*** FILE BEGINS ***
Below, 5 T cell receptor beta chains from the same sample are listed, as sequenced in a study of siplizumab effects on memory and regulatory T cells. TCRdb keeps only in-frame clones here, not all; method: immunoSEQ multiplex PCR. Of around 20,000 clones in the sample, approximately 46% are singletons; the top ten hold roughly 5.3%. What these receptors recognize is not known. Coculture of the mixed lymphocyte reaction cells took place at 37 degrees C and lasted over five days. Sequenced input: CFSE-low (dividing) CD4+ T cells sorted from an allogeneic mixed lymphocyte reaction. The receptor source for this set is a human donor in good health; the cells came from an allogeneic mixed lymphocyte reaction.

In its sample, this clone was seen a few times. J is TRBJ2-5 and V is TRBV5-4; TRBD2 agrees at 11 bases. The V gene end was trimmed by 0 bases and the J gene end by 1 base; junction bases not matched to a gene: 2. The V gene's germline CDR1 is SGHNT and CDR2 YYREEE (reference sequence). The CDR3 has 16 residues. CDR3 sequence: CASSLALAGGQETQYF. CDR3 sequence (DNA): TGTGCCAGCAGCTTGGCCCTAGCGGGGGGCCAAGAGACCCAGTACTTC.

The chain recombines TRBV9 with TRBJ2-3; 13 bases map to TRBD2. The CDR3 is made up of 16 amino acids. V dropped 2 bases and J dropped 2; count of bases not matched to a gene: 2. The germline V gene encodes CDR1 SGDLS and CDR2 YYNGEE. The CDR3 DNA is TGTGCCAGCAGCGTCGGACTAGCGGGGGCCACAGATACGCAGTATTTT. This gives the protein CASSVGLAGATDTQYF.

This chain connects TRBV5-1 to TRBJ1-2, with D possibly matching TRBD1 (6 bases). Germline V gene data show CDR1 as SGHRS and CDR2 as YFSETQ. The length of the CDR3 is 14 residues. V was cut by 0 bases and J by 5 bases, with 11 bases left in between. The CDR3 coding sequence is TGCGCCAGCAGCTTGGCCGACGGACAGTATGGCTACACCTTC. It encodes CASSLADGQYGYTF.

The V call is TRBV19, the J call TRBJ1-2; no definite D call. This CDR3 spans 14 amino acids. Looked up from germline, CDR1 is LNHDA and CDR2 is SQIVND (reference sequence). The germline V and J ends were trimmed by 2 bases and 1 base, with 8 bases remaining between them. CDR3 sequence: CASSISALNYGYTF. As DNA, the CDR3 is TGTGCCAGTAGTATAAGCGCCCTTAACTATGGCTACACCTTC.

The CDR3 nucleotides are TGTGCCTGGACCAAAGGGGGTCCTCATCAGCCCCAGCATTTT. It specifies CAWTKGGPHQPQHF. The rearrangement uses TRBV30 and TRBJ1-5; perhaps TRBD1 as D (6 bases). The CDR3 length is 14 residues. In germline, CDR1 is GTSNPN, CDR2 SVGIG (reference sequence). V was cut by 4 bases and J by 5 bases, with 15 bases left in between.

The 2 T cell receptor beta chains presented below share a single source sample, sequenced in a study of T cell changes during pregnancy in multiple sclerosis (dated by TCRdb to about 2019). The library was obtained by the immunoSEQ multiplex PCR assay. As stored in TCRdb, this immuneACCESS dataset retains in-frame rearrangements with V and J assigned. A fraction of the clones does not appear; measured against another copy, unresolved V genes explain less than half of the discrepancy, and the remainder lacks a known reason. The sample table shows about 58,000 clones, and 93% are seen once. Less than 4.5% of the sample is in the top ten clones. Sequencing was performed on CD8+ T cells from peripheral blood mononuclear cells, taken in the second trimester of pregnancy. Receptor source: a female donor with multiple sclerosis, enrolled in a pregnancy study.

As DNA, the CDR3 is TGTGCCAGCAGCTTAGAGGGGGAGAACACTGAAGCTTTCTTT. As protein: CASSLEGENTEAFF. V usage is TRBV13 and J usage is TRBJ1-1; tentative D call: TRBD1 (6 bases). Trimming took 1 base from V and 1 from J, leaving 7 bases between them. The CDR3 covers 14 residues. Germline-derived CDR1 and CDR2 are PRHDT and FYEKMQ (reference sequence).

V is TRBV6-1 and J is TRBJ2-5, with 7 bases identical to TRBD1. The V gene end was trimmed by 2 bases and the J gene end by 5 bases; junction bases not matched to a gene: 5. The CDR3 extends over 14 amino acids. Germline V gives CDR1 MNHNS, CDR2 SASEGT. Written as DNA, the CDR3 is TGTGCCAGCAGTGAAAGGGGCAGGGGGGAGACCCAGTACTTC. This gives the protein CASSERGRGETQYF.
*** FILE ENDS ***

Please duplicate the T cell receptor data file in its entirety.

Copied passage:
Below, 5 T cell receptor beta chains from the same sample are listed, as sequenced in a study of siplizumab effects on memory and regulatory T cells. TCRdb keeps only in-frame clones here, not all; method: immunoSEQ multiplex PCR. Of around 20,000 clones in the sample, approximately 46% are singletons; the top ten hold roughly 5.3%. What these receptors recognize is not known. Coculture of the mixed lymphocyte reaction cells took place at 37 degrees C and lasted over five days. Sequenced input: CFSE-low (dividing) CD4+ T cells sorted from an allogeneic mixed lymphocyte reaction. The receptor source for this set is a human donor in good health; the cells came from an allogeneic mixed lymphocyte reaction.

In its sample, this clone was seen a few times. J is TRBJ2-5 and V is TRBV5-4; TRBD2 agrees at 11 bases. The V gene end was trimmed by 0 bases and the J gene end by 1 base; junction bases not matched to a gene: 2. The V gene's germline CDR1 is SGHNT and CDR2 YYREEE (reference sequence). The CDR3 has 16 residues. CDR3 sequence: CASSLALAGGQETQYF. CDR3 sequence (DNA): TGTGCCAGCAGCTTGGCCCTAGCGGGGGGCCAAGAGACCCAGTACTTC.

The chain recombines TRBV9 with TRBJ2-3; 13 bases map to TRBD2. The CDR3 is made up of 16 amino acids. V dropped 2 bases and J dropped 2; count of bases not matched to a gene: 2. The germline V gene encodes CDR1 SGDLS and CDR2 YYNGEE. The CDR3 DNA is TGTGCCAGCAGCGTCGGACTAGCGGGGGCCACAGATACGCAGTATTTT. This gives the protein CASSVGLAGATDTQYF.

This chain connects TRBV5-1 to TRBJ1-2, with D possibly matching TRBD1 (6 bases). Germline V gene data show CDR1 as SGHRS and CDR2 as YFSETQ. The length of the CDR3 is 14 residues. V was cut by 0 bases and J by 5 bases, with 11 bases left in between. The CDR3 coding sequence is TGCGCCAGCAGCTTGGCCGACGGACAGTATGGCTACACCTTC. It encodes CASSLADGQYGYTF.

The V call is TRBV19, the J call TRBJ1-2; no definite D call. This CDR3 spans 14 amino acids. Looked up from germline, CDR1 is LNHDA and CDR2 is SQIVND (reference sequence). The germline V and J ends were trimmed by 2 bases and 1 base, with 8 bases remaining between them. CDR3 sequence: CASSISALNYGYTF. As DNA, the CDR3 is TGTGCCAGTAGTATAAGCGCCCTTAACTATGGCTACACCTTC.

The CDR3 nucleotides are TGTGCCTGGACCAAAGGGGGTCCTCATCAGCCCCAGCATTTT. It specifies CAWTKGGPHQPQHF. The rearrangement uses TRBV30 and TRBJ1-5; perhaps TRBD1 as D (6 bases). The CDR3 length is 14 residues. In germline, CDR1 is GTSNPN, CDR2 SVGIG (reference sequence). V was cut by 4 bases and J by 5 bases, with 15 bases left in between.

The 2 T cell receptor beta chains presented below share a single source sample, sequenced in a study of T cell changes during pregnancy in multiple sclerosis (dated by TCRdb to about 2019). The library was obtained by the immunoSEQ multiplex PCR assay. As stored in TCRdb, this immuneACCESS dataset retains in-frame rearrangements with V and J assigned. A fraction of the clones does not appear; measured against another copy, unresolved V genes explain less than half of the discrepancy, and the remainder lacks a known reason. The sample table shows about 58,000 clones, and 93% are seen once. Less than 4.5% of the sample is in the top ten clones. Sequencing was performed on CD8+ T cells from peripheral blood mononuclear cells, taken in the second trimester of pregnancy. Receptor source: a female donor with multiple sclerosis, enrolled in a pregnancy study.

As DNA, the CDR3 is TGTGCCAGCAGCTTAGAGGGGGAGAACACTGAAGCTTTCTTT. As protein: CASSLEGENTEAFF. V usage is TRBV13 and J usage is TRBJ1-1; tentative D call: TRBD1 (6 bases). Trimming took 1 base from V and 1 from J, leaving 7 bases between them. The CDR3 covers 14 residues. Germline-derived CDR1 and CDR2 are PRHDT and FYEKMQ (reference sequence).

V is TRBV6-1 and J is TRBJ2-5, with 7 bases identical to TRBD1. The V gene end was trimmed by 2 bases and the J gene end by 5 bases; junction bases not matched to a gene: 5. The CDR3 extends over 14 amino acids. Germline V gives CDR1 MNHNS, CDR2 SASEGT. Written as DNA, the CDR3 is TGTGCCAGCAGTGAAAGGGGCAGGGGGGAGACCCAGTACTTC. This gives the protein CASSERGRGETQYF.